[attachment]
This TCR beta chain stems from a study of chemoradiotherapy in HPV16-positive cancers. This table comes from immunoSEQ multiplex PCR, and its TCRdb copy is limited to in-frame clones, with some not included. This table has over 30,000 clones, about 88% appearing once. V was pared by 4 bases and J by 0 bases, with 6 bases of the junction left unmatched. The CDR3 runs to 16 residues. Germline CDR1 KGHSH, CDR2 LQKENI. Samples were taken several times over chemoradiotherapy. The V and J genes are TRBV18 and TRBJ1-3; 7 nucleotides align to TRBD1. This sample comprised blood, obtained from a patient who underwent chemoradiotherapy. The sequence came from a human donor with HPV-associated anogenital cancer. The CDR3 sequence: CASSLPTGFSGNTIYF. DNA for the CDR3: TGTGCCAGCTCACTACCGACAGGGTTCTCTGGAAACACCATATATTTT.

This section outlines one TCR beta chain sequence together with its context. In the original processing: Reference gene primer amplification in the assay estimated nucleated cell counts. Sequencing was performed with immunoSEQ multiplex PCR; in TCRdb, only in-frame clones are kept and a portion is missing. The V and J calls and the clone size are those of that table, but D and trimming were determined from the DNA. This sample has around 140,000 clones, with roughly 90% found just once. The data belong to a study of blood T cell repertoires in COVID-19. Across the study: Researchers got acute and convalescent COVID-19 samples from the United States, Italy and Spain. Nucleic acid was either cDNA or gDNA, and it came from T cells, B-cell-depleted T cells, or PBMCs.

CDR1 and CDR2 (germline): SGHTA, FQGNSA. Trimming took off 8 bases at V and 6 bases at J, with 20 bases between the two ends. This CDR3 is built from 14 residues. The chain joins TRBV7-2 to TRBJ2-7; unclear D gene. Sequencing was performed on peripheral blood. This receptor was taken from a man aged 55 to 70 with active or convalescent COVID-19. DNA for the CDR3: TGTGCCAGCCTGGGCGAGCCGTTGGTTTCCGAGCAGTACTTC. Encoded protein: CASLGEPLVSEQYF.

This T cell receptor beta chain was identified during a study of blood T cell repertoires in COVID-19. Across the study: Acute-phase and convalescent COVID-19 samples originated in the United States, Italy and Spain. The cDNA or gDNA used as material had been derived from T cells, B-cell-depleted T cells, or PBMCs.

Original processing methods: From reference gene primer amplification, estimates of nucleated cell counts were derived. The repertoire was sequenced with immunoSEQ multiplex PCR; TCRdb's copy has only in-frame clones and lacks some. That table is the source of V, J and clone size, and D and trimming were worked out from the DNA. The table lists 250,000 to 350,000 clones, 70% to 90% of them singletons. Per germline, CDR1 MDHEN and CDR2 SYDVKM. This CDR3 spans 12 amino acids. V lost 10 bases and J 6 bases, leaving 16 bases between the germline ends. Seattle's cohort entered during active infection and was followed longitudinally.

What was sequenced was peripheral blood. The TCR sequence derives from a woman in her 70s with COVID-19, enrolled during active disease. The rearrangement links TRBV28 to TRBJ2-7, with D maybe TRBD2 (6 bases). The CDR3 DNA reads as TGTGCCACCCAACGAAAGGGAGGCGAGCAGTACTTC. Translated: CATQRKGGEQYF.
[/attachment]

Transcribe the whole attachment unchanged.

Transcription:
This TCR beta chain stems from a study of chemoradiotherapy in HPV16-positive cancers. This table comes from immunoSEQ multiplex PCR, and its TCRdb copy is limited to in-frame clones, with some not included. This table has over 30,000 clones, about 88% appearing once. V was pared by 4 bases and J by 0 bases, with 6 bases of the junction left unmatched. The CDR3 runs to 16 residues. Germline CDR1 KGHSH, CDR2 LQKENI. Samples were taken several times over chemoradiotherapy. The V and J genes are TRBV18 and TRBJ1-3; 7 nucleotides align to TRBD1. This sample comprised blood, obtained from a patient who underwent chemoradiotherapy. The sequence came from a human donor with HPV-associated anogenital cancer. The CDR3 sequence: CASSLPTGFSGNTIYF. DNA for the CDR3: TGTGCCAGCTCACTACCGACAGGGTTCTCTGGAAACACCATATATTTT.

This section outlines one TCR beta chain sequence together with its context. In the original processing: Reference gene primer amplification in the assay estimated nucleated cell counts. Sequencing was performed with immunoSEQ multiplex PCR; in TCRdb, only in-frame clones are kept and a portion is missing. The V and J calls and the clone size are those of that table, but D and trimming were determined from the DNA. This sample has around 140,000 clones, with roughly 90% found just once. The data belong to a study of blood T cell repertoires in COVID-19. Across the study: Researchers got acute and convalescent COVID-19 samples from the United States, Italy and Spain. Nucleic acid was either cDNA or gDNA, and it came from T cells, B-cell-depleted T cells, or PBMCs.

CDR1 and CDR2 (germline): SGHTA, FQGNSA. Trimming took off 8 bases at V and 6 bases at J, with 20 bases between the two ends. This CDR3 is built from 14 residues. The chain joins TRBV7-2 to TRBJ2-7; unclear D gene. Sequencing was performed on peripheral blood. This receptor was taken from a man aged 55 to 70 with active or convalescent COVID-19. DNA for the CDR3: TGTGCCAGCCTGGGCGAGCCGTTGGTTTCCGAGCAGTACTTC. Encoded protein: CASLGEPLVSEQYF.

This T cell receptor beta chain was identified during a study of blood T cell repertoires in COVID-19. Across the study: Acute-phase and convalescent COVID-19 samples originated in the United States, Italy and Spain. The cDNA or gDNA used as material had been derived from T cells, B-cell-depleted T cells, or PBMCs.

Original processing methods: From reference gene primer amplification, estimates of nucleated cell counts were derived. The repertoire was sequenced with immunoSEQ multiplex PCR; TCRdb's copy has only in-frame clones and lacks some. That table is the source of V, J and clone size, and D and trimming were worked out from the DNA. The table lists 250,000 to 350,000 clones, 70% to 90% of them singletons. Per germline, CDR1 MDHEN and CDR2 SYDVKM. This CDR3 spans 12 amino acids. V lost 10 bases and J 6 bases, leaving 16 bases between the germline ends. Seattle's cohort entered during active infection and was followed longitudinally.

What was sequenced was peripheral blood. The TCR sequence derives from a woman in her 70s with COVID-19, enrolled during active disease. The rearrangement links TRBV28 to TRBJ2-7, with D maybe TRBD2 (6 bases). The CDR3 DNA reads as TGTGCCACCCAACGAAAGGGAGGCGAGCAGTACTTC. Translated: CATQRKGGEQYF.